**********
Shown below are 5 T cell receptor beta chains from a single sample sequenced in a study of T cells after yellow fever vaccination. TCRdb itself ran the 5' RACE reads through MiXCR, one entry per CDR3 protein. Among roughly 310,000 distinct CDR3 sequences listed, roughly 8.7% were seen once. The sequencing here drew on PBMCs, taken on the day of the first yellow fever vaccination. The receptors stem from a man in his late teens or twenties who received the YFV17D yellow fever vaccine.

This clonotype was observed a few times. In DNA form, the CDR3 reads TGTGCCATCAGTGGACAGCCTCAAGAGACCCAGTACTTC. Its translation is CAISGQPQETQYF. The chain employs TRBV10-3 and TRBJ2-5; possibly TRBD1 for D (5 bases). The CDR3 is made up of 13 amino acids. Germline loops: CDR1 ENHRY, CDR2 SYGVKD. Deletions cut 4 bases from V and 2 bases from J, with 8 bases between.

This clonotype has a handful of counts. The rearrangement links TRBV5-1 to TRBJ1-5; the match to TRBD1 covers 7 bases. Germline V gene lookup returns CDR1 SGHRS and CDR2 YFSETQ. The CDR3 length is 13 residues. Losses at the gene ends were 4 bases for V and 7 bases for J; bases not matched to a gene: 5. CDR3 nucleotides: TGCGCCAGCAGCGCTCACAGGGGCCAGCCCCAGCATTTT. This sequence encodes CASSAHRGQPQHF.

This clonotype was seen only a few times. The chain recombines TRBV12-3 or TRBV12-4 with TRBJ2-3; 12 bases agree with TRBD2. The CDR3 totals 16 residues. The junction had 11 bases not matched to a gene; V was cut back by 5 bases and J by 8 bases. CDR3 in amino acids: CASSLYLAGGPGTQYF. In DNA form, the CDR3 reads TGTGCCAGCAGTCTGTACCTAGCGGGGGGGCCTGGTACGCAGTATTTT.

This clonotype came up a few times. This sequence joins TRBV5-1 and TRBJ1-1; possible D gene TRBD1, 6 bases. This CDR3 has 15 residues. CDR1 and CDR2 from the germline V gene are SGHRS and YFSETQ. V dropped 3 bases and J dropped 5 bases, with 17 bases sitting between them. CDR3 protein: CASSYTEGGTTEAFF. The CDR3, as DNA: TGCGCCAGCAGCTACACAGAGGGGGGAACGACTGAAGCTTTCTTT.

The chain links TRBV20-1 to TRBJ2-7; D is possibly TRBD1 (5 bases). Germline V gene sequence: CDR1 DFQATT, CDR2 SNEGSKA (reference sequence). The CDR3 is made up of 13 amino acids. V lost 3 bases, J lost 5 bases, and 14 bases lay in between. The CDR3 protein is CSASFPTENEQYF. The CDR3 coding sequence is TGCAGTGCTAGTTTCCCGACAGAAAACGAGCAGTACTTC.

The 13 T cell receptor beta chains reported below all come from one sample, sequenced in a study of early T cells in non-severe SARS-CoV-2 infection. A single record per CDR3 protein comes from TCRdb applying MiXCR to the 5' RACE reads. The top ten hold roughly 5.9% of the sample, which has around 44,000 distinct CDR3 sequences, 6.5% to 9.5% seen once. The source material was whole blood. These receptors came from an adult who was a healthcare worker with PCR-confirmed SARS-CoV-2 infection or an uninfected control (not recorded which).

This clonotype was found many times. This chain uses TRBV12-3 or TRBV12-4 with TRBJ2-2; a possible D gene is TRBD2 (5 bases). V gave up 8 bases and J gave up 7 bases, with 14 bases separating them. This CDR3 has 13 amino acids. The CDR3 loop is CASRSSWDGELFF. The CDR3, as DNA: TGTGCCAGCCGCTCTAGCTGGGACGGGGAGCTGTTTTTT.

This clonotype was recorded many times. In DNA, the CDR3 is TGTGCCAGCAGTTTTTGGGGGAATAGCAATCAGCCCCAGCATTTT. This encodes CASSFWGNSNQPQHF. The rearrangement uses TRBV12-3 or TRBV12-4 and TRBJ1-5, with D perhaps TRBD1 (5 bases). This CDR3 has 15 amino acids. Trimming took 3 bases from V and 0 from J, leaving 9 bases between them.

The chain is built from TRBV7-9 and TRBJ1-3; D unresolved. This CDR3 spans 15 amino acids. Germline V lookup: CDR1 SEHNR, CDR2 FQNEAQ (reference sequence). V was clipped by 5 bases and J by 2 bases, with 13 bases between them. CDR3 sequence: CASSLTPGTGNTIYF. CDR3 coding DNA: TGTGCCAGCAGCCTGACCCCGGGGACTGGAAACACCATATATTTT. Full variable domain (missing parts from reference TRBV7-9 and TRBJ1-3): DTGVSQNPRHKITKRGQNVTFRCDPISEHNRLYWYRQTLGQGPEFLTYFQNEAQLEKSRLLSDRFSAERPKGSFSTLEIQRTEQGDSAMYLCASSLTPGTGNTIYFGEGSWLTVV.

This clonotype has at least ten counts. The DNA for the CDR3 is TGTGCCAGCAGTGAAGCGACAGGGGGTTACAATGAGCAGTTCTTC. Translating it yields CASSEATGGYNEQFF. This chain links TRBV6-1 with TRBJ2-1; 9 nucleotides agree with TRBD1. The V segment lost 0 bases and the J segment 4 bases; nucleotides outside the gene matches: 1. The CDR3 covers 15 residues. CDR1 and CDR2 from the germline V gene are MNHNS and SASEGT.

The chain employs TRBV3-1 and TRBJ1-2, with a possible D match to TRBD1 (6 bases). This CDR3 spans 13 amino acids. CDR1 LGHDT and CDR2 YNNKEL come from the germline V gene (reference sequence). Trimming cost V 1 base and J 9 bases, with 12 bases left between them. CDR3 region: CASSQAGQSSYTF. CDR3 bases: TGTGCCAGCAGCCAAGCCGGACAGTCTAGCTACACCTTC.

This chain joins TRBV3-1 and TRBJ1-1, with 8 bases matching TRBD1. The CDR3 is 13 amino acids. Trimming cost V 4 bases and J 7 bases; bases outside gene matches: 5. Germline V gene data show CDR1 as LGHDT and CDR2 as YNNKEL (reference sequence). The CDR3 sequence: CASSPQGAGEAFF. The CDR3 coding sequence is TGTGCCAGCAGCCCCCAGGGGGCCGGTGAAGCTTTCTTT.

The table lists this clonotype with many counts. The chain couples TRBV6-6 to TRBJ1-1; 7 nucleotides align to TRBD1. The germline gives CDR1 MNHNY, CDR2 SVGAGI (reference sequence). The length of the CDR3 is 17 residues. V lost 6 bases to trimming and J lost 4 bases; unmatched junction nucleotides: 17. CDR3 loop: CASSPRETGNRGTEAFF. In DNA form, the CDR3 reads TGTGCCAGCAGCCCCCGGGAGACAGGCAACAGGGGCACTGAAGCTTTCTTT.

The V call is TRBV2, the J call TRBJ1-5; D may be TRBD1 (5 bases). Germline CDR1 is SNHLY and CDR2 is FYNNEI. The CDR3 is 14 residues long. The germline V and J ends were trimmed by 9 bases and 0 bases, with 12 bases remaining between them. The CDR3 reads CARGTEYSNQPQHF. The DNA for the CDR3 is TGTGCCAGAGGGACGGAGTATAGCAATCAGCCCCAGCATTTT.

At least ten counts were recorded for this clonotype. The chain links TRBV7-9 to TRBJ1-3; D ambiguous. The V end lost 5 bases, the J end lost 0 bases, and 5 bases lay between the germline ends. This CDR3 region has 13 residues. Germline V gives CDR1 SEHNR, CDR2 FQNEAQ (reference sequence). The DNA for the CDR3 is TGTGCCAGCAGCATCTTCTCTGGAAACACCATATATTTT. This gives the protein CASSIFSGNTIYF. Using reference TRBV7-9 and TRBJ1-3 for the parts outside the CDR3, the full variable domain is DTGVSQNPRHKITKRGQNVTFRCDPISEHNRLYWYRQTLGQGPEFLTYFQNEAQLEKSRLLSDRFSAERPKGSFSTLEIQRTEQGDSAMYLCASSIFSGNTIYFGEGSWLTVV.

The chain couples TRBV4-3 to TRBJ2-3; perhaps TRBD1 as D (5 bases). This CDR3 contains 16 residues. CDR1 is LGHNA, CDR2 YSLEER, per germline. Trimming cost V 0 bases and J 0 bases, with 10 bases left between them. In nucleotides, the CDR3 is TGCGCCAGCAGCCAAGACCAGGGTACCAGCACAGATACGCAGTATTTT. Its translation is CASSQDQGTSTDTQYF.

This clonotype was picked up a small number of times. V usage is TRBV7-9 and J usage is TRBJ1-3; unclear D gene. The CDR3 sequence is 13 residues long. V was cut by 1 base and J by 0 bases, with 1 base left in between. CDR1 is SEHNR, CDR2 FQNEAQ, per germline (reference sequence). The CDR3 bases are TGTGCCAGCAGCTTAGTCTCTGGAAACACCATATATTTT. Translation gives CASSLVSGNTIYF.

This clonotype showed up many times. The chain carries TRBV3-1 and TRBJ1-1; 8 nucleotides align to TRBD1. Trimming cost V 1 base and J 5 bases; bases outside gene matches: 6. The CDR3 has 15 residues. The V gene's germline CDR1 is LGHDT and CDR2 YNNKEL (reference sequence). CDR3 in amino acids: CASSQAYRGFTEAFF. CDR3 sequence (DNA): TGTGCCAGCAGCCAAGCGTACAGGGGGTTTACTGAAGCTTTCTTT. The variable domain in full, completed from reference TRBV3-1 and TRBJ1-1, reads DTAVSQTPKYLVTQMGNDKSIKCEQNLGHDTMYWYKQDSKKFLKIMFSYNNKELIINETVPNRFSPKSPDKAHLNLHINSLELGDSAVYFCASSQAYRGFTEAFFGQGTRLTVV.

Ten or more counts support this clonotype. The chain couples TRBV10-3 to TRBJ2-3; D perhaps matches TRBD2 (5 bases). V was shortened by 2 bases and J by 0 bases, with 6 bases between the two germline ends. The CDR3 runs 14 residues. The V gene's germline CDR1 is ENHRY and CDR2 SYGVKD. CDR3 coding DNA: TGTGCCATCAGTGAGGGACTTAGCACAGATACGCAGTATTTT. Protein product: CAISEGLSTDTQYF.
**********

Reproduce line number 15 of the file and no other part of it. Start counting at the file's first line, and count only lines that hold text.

The V call is TRBV2, the J call TRBJ1-5; D may be TRBD1 (5 bases). Germline CDR1 is SNHLY and CDR2 is FYNNEI. The CDR3 is 14 residues long. The germline V and J ends were trimmed by 9 bases and 0 bases, with 12 bases remaining between them. The CDR3 reads CARGTEYSNQPQHF. The DNA for the CDR3 is TGTGCCAGAGGGACGGAGTATAGCAATCAGCCCCAGCATTTT.